You’ll see bolero hats, ethnic jackets from around the world, photos of family and past gigs and a framed letter from his grandmother (the last one she wrote him) adorning the walls.
McCarthy confesses he’s no interior designer, but he decorated his loft with objects that either inspire him or have positive memories. He jokingly calls it "Celtic Casbah."
In his living room, the centerpiece is a worn, brown leather sofa from the now-closed-down Red Elephant Cafe on Nuuanu Avenue where his band recorded its "Irishman in Paradise" album. The sofa is set next to a coffee table on an Oriental rug, along with his guitars and amps.
Furnishings are simple: a few bookcases, a desk, a director’s chair, dresser and shoji screens. A hot plate, toaster oven and midsize fridge serve as a kitchen. There’s no television.
"My creative life is more energetic and peaceful without the TV," he said.
Instead, he spends time sitting on the sofa, playing his guitar and composing songs.
Two generous, 8-foot-tall windows look out on Hotel Street and the Chinatown police substation. A city bus rumbles by regularly, but McCarthy says he’s used to it.
To save space during the day, he stores his mattress and box spring on their sides near the entrance, draping them with a large velvet cloth featuring a Celtic cross.
The musician jokingly calls it a "McCarthy bed" — his own improvised version of a Murphy bed.
Stuffed animals and puppets McCarthy uses while working with arts programs for schoolchildren are scattered all around.
"For a musician, living in an urban area makes sense," he said.
McCarthy walks everywhere, to his weekly gigs at O’Toole’s Irish Pub on Nuuanu Avenue, to work at the museums and to restaurants and arts events.
He says there’s a sense of community in the neighborhood, having lived there for several years now. "For me it’s not just the space, but the concept that artists can have a place to live and work," McCarthy said. "I love the courtyard. I love the proximity to other artists."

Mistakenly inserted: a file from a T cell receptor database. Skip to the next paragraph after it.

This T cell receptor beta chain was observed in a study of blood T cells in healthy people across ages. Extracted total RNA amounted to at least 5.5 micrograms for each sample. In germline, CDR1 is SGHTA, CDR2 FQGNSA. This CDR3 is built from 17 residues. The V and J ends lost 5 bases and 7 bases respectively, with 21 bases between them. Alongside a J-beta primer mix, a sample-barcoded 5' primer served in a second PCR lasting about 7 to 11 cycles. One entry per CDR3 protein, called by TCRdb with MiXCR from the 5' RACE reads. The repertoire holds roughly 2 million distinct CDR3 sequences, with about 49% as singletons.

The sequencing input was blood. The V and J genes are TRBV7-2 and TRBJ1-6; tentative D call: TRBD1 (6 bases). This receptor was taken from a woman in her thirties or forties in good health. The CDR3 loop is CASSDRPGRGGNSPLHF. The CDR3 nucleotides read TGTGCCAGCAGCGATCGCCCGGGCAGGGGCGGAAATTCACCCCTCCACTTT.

Loft style: "Contemporary White Chic"
Highlights: Antique Chinese buffet
Lily Harrison’s loft space is divided into two clearly defined areas — one for living and one for working.
She lives in the front segment furnished mostly in white with a convertible leather sofa, a low media console and storage cabinets mounted on the wall.
The place is simple, organized and clean. She sleeps on a mattress set on top of a contemporary white rug with square patterns.
"I was going for clean lines," she said. "I wanted everything clean and bright. White makes everything look more open."
When Harrison first moved to Hawaii from Dallas, she was looking for a live-work space similar to the one she shared with others in a converted industrial warehouse. Living and working in the same space saves money, Harrison noted, and when she is inspired in the middle of the night — which often happens — she can simply get up and paint.
Some Asian furniture accent pieces, like a Korean-style step dresser and a Chinese buffet, and mirrors from Crate & Barrel complete the look.
She has no closet, so her clothes hang neatly from two portable, metal dress racks.
In the back of the studio, a far larger space is dedicated to Harrison’s artwork. Here, she paints on wood panels using oil and her latest experimental technique, applying layers of spray paint over her paintings. Harrison describes her work as abstract art inspired by nature.